B. Endothelium injury

Focal response to chronic hemodynamic stress eg., hypertension, dylipidemia or other forms of injury may functionally alter the endothelium and cause greater influx of plasma lipoproteins and smooth muscle cell proliferation, resulting in increased synthesis of proteoglycans with altered characteristics. Enhanced binding of apoB containing lipoproteins to proteoglycans under these conditions sets the stage for the development of atherosclerosis (13). So maintaining the overall integrity of the blood vessels is important in the prevention of atherogenesis.

What increases Apo B levels?

Genetic tendency, being overweight, obesity and defective apoB metabolism

 can cause higher apoB levels. (2)

Some people are more sensitive to mild increases of saturated fats (SFA) in the diet due to their genetic makeup (hyper responders). It translates into higher apoB levels or higher small dense LDL (LDL phenotype B). (10)

Individuals with high apoB, irrespective of LDL, tend to have higher consumption of SFA and carbohydrates. (3)

Eating carbohydrates in excess of requirement can lead to excessive amounts of triglycerides in blood. Glucose formed from digestion of carbohydrates gets converted to triglycerides in the liver. Eating a high carbohydrate/high fat diet accelerates this. High triglycerides could also mean more apoB in circulation. (4)

Alcohol does the same.

LDL increases on low carb (LC)/ketogenic diets (KD): This is normal!

1. It is noteworthy that ketogenesis and cholesterol synthesis share a common pathway whereby acetyl CoA is converted to acetoacetyl-CoA and then β-Hydroxy β-methylglutaryl-CoA (HMG-CoA) by thiolase and HMG-CoA synthase, respectively.

In the synthesis of cholesterol, HMG-CoA is converted to mevalonate by HMG-CoA reductase, whereas in the synthesis of ketones HMG-CoA is converted to acetoacetate by HMG-CoA lyase.

Although ketone synthesis occurs exclusively in the mitochondria and cholesterol synthesis in the cytoplasm, it is possible for some acetoacetate generated during ketogenesis to diffuse out of the mitochondria and be converted to acetoacetyl-CoA in the cytosol via the action of acetoacetyl-CoA synthetase.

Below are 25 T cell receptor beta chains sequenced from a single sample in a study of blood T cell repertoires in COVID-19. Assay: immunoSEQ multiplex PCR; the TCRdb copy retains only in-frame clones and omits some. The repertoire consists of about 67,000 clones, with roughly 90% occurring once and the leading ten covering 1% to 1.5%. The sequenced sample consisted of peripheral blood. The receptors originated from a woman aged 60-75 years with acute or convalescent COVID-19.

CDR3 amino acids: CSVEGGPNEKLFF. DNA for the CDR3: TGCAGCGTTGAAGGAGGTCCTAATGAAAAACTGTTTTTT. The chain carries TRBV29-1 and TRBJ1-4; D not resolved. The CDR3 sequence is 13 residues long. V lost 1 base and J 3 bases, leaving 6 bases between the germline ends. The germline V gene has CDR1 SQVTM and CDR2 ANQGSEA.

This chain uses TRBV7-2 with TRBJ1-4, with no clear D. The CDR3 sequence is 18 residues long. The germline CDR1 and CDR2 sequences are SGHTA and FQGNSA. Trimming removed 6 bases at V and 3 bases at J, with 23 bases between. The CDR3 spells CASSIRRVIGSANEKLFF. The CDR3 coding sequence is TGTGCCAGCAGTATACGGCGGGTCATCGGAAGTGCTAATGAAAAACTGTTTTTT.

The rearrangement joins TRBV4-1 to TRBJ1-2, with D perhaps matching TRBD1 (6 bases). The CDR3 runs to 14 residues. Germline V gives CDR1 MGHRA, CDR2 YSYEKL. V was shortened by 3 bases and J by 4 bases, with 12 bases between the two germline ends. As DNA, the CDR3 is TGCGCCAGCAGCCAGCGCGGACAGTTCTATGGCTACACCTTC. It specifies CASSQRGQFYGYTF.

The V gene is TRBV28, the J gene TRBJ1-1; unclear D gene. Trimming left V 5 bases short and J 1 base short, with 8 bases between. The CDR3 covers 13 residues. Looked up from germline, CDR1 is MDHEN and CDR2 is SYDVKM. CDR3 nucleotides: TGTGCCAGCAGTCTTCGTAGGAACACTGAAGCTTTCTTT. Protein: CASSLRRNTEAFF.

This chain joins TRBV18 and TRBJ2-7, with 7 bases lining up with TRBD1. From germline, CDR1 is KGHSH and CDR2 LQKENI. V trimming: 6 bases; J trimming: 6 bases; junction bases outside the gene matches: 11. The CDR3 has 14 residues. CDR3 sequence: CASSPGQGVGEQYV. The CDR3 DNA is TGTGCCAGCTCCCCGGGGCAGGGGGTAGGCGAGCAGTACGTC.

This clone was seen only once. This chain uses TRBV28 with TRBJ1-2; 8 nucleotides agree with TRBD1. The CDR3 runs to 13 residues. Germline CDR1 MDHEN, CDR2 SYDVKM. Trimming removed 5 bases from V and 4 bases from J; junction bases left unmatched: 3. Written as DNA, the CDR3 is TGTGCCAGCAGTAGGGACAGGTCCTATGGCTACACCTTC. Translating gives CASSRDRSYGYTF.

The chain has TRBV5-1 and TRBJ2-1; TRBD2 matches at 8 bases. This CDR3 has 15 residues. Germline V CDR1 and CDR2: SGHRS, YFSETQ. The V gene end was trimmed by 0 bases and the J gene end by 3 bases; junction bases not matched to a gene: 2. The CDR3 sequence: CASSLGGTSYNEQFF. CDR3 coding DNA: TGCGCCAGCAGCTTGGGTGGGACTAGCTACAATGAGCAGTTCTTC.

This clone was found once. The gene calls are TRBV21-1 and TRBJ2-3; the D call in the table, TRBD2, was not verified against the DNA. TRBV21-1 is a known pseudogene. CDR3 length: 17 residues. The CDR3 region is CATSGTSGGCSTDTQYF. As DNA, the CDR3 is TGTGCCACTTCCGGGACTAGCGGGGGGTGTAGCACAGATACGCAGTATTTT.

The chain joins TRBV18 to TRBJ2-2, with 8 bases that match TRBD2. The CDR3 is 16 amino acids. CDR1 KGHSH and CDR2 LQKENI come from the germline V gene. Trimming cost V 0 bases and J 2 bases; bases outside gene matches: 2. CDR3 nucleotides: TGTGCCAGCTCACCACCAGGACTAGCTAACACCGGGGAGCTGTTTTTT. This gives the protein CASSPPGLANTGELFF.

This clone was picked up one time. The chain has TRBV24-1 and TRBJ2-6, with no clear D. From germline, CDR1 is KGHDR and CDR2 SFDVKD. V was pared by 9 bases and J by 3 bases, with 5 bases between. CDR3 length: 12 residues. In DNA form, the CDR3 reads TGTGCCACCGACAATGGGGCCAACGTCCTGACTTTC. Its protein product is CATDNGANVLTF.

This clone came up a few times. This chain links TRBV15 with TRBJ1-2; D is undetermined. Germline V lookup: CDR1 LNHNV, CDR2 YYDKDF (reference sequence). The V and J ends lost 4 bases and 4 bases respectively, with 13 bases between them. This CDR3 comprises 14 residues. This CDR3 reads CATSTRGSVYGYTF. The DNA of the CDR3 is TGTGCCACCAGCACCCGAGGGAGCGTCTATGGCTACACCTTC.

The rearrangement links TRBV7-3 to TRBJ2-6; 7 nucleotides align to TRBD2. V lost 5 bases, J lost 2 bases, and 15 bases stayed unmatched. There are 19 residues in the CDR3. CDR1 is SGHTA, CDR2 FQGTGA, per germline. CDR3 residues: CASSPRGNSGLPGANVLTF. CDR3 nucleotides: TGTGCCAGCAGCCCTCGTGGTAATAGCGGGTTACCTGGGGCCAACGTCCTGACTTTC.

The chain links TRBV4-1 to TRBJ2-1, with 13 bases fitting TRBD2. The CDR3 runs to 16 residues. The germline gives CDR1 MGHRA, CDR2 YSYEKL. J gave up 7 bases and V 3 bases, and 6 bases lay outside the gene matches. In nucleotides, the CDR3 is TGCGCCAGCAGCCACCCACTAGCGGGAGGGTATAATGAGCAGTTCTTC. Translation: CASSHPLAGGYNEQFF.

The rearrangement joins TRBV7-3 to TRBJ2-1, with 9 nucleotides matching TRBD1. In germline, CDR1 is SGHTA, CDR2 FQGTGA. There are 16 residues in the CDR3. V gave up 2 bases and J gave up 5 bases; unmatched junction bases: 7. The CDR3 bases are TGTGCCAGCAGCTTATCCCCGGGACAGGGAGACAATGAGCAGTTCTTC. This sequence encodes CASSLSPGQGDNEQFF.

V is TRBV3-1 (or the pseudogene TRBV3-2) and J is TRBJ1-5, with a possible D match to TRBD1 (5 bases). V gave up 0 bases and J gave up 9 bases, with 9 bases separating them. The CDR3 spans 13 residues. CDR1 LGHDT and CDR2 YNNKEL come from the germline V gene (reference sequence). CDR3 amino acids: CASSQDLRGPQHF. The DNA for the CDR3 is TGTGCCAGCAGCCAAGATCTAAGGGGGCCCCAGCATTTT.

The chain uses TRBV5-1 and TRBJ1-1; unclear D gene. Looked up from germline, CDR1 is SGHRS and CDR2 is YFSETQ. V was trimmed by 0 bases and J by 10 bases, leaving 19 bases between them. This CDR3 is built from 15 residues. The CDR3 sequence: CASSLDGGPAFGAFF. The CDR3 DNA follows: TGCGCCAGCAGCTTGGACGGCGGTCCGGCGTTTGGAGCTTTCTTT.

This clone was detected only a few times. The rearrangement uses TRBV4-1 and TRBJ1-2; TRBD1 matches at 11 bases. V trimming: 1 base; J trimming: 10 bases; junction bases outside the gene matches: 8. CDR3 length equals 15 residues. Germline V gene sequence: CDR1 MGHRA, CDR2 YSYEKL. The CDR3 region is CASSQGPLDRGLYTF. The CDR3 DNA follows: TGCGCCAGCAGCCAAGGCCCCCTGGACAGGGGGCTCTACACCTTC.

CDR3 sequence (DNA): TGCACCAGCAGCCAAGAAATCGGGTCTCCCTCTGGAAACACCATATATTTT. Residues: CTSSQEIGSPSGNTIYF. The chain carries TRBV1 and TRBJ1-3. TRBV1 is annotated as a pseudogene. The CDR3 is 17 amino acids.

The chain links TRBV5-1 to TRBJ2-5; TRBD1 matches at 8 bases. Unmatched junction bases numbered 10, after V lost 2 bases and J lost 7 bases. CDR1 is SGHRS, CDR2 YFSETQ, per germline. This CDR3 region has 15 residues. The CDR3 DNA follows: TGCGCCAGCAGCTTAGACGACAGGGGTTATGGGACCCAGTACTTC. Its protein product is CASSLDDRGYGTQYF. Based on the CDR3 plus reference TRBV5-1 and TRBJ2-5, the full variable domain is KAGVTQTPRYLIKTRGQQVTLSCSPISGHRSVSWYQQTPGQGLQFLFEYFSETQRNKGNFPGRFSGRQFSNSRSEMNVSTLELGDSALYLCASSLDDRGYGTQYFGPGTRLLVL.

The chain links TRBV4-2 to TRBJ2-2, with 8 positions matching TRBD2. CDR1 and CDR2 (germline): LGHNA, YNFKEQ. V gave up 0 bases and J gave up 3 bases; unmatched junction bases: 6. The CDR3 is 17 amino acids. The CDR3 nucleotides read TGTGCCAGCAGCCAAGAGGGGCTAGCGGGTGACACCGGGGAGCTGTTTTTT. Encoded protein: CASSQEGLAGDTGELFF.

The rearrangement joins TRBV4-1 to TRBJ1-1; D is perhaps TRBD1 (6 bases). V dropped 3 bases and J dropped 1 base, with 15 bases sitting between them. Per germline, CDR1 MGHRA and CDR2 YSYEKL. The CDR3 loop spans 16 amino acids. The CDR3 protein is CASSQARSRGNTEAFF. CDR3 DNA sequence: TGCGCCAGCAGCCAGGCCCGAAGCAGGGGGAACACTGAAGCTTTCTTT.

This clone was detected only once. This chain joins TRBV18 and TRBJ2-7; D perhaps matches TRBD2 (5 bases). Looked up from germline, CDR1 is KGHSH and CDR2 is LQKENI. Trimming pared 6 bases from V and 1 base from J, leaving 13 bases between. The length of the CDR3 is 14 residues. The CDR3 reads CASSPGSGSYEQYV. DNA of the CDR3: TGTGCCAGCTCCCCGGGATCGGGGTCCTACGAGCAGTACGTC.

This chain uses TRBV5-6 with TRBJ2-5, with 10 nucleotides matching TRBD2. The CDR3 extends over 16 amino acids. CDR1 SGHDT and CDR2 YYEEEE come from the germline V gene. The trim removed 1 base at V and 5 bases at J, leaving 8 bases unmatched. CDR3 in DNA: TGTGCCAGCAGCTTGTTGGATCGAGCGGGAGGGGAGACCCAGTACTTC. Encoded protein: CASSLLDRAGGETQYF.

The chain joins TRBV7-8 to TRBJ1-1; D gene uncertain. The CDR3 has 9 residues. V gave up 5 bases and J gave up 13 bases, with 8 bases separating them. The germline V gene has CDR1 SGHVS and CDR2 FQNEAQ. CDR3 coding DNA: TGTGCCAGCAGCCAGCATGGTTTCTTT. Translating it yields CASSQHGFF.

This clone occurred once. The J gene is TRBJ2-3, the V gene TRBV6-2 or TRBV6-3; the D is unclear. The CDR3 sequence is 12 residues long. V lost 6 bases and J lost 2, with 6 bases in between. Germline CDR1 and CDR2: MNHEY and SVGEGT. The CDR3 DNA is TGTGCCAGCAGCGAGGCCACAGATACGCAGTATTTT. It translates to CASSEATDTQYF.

Thus, the higher flux of fatty acids and ketogenesis specially seen in LC athletes in the context of overall high energy expenditures could contribute to increased endogenous synthesis of cholesterol by enhancing the cytosolic substrate pool.

LC athletes who adopt a ketogenic diet may experience an expansion of their endogenous cholesterol pool during the adaptation phase of the diet, after which they maintain greater circulating cholesterol levels. (5)

2. Previous studies have shown that increases in LDL1(larger LDL) resulting from substitution of dietary saturated fat for carbohydrate or unsaturated fat are due primarily to increases in large less atherogenic cholesterol-enriched LDL, with minimal changes in small, dense LDL particles and apoB. (2)

3. Saturated fats are known to raise the levels of LDL and HDL cholesterol.So total cholesterol tends to be higher in those following ketogenic diets. Since both increase, the LDL/HDL ratio also improves lowering risk.

On a LC diet, HDL tends to go up and triglycerides down, while total and LDL cholesterol tend to stay the same or increase marginally. LDL particle size tends to increase and LDL particle number tends to go down. (2)

All good things!

4. The Friedewald equation named after William Friedewald, has been used for decades around the world to calculate LDL-C. In a paper published in 2001, Wang and colleagues described a patient with a low TG value of approximately 50 mg/dL, a high total cholesterol level, and a discrepant LDL level. The LDL level using the Friedewald calculation turned out to be much higher than the LDL level using direct measurement.